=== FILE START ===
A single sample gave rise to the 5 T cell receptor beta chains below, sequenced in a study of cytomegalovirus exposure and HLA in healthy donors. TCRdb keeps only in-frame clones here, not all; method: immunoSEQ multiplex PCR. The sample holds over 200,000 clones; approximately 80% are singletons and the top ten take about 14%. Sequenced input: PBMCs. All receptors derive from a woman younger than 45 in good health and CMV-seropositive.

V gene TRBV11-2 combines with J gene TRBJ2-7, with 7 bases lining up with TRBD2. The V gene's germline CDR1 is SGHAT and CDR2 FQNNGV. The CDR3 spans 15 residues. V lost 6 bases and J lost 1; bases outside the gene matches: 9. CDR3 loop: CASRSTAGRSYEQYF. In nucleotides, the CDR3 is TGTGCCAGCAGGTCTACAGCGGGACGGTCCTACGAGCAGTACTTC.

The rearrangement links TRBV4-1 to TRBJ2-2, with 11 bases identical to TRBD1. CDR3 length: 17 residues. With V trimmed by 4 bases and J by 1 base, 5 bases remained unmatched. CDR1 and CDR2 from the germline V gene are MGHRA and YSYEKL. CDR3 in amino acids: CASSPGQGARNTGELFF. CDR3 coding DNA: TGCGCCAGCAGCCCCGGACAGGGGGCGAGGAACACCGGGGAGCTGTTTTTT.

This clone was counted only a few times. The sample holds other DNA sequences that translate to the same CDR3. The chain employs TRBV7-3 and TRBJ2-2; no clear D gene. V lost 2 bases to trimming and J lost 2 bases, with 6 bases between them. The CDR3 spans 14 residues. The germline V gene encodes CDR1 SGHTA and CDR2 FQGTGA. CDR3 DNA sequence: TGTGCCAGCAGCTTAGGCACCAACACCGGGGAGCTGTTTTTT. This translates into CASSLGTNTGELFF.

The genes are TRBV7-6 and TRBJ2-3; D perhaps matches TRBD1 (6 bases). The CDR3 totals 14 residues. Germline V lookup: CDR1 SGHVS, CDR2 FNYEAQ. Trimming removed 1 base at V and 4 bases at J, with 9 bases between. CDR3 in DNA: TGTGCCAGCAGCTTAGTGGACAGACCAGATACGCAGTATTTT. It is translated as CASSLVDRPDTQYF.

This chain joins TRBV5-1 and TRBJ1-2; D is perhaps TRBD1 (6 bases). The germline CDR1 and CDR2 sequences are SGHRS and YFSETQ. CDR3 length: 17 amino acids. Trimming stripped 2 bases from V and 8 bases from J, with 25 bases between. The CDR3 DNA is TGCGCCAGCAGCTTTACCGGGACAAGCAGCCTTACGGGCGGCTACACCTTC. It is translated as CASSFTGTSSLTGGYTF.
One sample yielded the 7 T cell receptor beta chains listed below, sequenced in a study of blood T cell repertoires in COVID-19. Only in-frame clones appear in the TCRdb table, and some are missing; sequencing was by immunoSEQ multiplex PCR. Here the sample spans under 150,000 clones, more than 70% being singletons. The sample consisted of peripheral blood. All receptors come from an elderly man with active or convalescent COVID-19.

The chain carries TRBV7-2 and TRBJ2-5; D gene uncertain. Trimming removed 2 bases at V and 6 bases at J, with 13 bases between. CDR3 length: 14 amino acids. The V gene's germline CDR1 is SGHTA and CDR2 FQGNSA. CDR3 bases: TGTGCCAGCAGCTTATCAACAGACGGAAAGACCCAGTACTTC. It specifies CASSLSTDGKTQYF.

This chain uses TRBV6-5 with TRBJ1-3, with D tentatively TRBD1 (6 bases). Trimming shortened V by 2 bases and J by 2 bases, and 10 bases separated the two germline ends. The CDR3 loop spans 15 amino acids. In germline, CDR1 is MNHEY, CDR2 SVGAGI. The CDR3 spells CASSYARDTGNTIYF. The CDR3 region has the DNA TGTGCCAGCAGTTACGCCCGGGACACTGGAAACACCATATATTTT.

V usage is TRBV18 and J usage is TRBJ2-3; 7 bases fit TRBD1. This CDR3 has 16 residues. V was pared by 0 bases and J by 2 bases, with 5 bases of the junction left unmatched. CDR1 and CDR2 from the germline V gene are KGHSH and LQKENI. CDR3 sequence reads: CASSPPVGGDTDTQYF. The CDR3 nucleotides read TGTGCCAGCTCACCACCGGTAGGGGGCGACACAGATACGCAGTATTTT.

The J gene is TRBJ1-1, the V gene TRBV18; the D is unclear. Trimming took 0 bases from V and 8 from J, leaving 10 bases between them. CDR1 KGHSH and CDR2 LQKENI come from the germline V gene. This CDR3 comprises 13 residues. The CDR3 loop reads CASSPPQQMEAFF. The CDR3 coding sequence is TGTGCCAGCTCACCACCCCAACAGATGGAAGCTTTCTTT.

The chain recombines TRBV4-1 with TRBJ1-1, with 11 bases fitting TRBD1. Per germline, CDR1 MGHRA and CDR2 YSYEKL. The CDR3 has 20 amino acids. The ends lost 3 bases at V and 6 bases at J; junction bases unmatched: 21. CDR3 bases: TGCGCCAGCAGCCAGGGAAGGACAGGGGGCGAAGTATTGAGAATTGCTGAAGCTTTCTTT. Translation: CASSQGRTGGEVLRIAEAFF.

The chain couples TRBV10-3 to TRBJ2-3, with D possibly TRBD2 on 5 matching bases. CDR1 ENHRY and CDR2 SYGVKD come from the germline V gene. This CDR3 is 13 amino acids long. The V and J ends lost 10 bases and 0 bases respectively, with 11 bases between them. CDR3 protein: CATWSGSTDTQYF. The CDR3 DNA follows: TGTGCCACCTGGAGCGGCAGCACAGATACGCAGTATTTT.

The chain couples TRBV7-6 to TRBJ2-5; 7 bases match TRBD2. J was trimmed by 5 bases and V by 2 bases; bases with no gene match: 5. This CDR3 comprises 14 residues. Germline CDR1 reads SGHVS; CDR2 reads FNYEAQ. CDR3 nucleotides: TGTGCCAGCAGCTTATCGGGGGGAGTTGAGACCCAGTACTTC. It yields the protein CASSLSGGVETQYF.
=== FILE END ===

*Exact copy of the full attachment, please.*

A single sample gave rise to the 5 T cell receptor beta chains below, sequenced in a study of cytomegalovirus exposure and HLA in healthy donors. TCRdb keeps only in-frame clones here, not all; method: immunoSEQ multiplex PCR. The sample holds over 200,000 clones; approximately 80% are singletons and the top ten take about 14%. Sequenced input: PBMCs. All receptors derive from a woman younger than 45 in good health and CMV-seropositive.

V gene TRBV11-2 combines with J gene TRBJ2-7, with 7 bases lining up with TRBD2. The V gene's germline CDR1 is SGHAT and CDR2 FQNNGV. The CDR3 spans 15 residues. V lost 6 bases and J lost 1; bases outside the gene matches: 9. CDR3 loop: CASRSTAGRSYEQYF. In nucleotides, the CDR3 is TGTGCCAGCAGGTCTACAGCGGGACGGTCCTACGAGCAGTACTTC.

The rearrangement links TRBV4-1 to TRBJ2-2, with 11 bases identical to TRBD1. CDR3 length: 17 residues. With V trimmed by 4 bases and J by 1 base, 5 bases remained unmatched. CDR1 and CDR2 from the germline V gene are MGHRA and YSYEKL. CDR3 in amino acids: CASSPGQGARNTGELFF. CDR3 coding DNA: TGCGCCAGCAGCCCCGGACAGGGGGCGAGGAACACCGGGGAGCTGTTTTTT.

This clone was counted only a few times. The sample holds other DNA sequences that translate to the same CDR3. The chain employs TRBV7-3 and TRBJ2-2; no clear D gene. V lost 2 bases to trimming and J lost 2 bases, with 6 bases between them. The CDR3 spans 14 residues. The germline V gene encodes CDR1 SGHTA and CDR2 FQGTGA. CDR3 DNA sequence: TGTGCCAGCAGCTTAGGCACCAACACCGGGGAGCTGTTTTTT. This translates into CASSLGTNTGELFF.

The genes are TRBV7-6 and TRBJ2-3; D perhaps matches TRBD1 (6 bases). The CDR3 totals 14 residues. Germline V lookup: CDR1 SGHVS, CDR2 FNYEAQ. Trimming removed 1 base at V and 4 bases at J, with 9 bases between. CDR3 in DNA: TGTGCCAGCAGCTTAGTGGACAGACCAGATACGCAGTATTTT. It is translated as CASSLVDRPDTQYF.

This chain joins TRBV5-1 and TRBJ1-2; D is perhaps TRBD1 (6 bases). The germline CDR1 and CDR2 sequences are SGHRS and YFSETQ. CDR3 length: 17 amino acids. Trimming stripped 2 bases from V and 8 bases from J, with 25 bases between. The CDR3 DNA is TGCGCCAGCAGCTTTACCGGGACAAGCAGCCTTACGGGCGGCTACACCTTC. It is translated as CASSFTGTSSLTGGYTF.
One sample yielded the 7 T cell receptor beta chains listed below, sequenced in a study of blood T cell repertoires in COVID-19. Only in-frame clones appear in the TCRdb table, and some are missing; sequencing was by immunoSEQ multiplex PCR. Here the sample spans under 150,000 clones, more than 70% being singletons. The sample consisted of peripheral blood. All receptors come from an elderly man with active or convalescent COVID-19.

The chain carries TRBV7-2 and TRBJ2-5; D gene uncertain. Trimming removed 2 bases at V and 6 bases at J, with 13 bases between. CDR3 length: 14 amino acids. The V gene's germline CDR1 is SGHTA and CDR2 FQGNSA. CDR3 bases: TGTGCCAGCAGCTTATCAACAGACGGAAAGACCCAGTACTTC. It specifies CASSLSTDGKTQYF.

This chain uses TRBV6-5 with TRBJ1-3, with D tentatively TRBD1 (6 bases). Trimming shortened V by 2 bases and J by 2 bases, and 10 bases separated the two germline ends. The CDR3 loop spans 15 amino acids. In germline, CDR1 is MNHEY, CDR2 SVGAGI. The CDR3 spells CASSYARDTGNTIYF. The CDR3 region has the DNA TGTGCCAGCAGTTACGCCCGGGACACTGGAAACACCATATATTTT.

V usage is TRBV18 and J usage is TRBJ2-3; 7 bases fit TRBD1. This CDR3 has 16 residues. V was pared by 0 bases and J by 2 bases, with 5 bases of the junction left unmatched. CDR1 and CDR2 from the germline V gene are KGHSH and LQKENI. CDR3 sequence reads: CASSPPVGGDTDTQYF. The CDR3 nucleotides read TGTGCCAGCTCACCACCGGTAGGGGGCGACACAGATACGCAGTATTTT.

The J gene is TRBJ1-1, the V gene TRBV18; the D is unclear. Trimming took 0 bases from V and 8 from J, leaving 10 bases between them. CDR1 KGHSH and CDR2 LQKENI come from the germline V gene. This CDR3 comprises 13 residues. The CDR3 loop reads CASSPPQQMEAFF. The CDR3 coding sequence is TGTGCCAGCTCACCACCCCAACAGATGGAAGCTTTCTTT.

The chain recombines TRBV4-1 with TRBJ1-1, with 11 bases fitting TRBD1. Per germline, CDR1 MGHRA and CDR2 YSYEKL. The CDR3 has 20 amino acids. The ends lost 3 bases at V and 6 bases at J; junction bases unmatched: 21. CDR3 bases: TGCGCCAGCAGCCAGGGAAGGACAGGGGGCGAAGTATTGAGAATTGCTGAAGCTTTCTTT. Translation: CASSQGRTGGEVLRIAEAFF.

The chain couples TRBV10-3 to TRBJ2-3, with D possibly TRBD2 on 5 matching bases. CDR1 ENHRY and CDR2 SYGVKD come from the germline V gene. This CDR3 is 13 amino acids long. The V and J ends lost 10 bases and 0 bases respectively, with 11 bases between them. CDR3 protein: CATWSGSTDTQYF. The CDR3 DNA follows: TGTGCCACCTGGAGCGGCAGCACAGATACGCAGTATTTT.

The chain couples TRBV7-6 to TRBJ2-5; 7 bases match TRBD2. J was trimmed by 5 bases and V by 2 bases; bases with no gene match: 5. This CDR3 comprises 14 residues. Germline CDR1 reads SGHVS; CDR2 reads FNYEAQ. CDR3 nucleotides: TGTGCCAGCAGCTTATCGGGGGGAGTTGAGACCCAGTACTTC. It yields the protein CASSLSGGVETQYF.